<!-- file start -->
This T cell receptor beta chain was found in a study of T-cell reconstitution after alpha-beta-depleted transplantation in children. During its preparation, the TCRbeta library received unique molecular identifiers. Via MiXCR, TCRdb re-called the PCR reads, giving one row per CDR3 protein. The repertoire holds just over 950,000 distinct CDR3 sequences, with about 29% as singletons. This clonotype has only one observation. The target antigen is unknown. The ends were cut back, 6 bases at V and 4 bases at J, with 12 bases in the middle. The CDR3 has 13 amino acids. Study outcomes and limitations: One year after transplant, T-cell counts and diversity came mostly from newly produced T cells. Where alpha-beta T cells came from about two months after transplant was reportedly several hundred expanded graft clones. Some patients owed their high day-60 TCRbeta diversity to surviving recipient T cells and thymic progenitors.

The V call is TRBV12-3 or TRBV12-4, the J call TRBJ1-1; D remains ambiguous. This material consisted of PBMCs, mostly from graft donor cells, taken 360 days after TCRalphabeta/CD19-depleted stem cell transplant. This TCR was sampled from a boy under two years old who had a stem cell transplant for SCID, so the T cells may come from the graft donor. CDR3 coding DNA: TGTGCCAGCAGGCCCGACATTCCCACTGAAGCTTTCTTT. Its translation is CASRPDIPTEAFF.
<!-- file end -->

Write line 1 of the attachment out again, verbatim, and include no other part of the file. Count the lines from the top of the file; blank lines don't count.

This T cell receptor beta chain was found in a study of T-cell reconstitution after alpha-beta-depleted transplantation in children. During its preparation, the TCRbeta library received unique molecular identifiers. Via MiXCR, TCRdb re-called the PCR reads, giving one row per CDR3 protein. The repertoire holds just over 950,000 distinct CDR3 sequences, with about 29% as singletons. This clonotype has only one observation. The target antigen is unknown. The ends were cut back, 6 bases at V and 4 bases at J, with 12 bases in the middle. The CDR3 has 13 amino acids. Study outcomes and limitations: One year after transplant, T-cell counts and diversity came mostly from newly produced T cells. Where alpha-beta T cells came from about two months after transplant was reportedly several hundred expanded graft clones. Some patients owed their high day-60 TCRbeta diversity to surviving recipient T cells and thymic progenitors.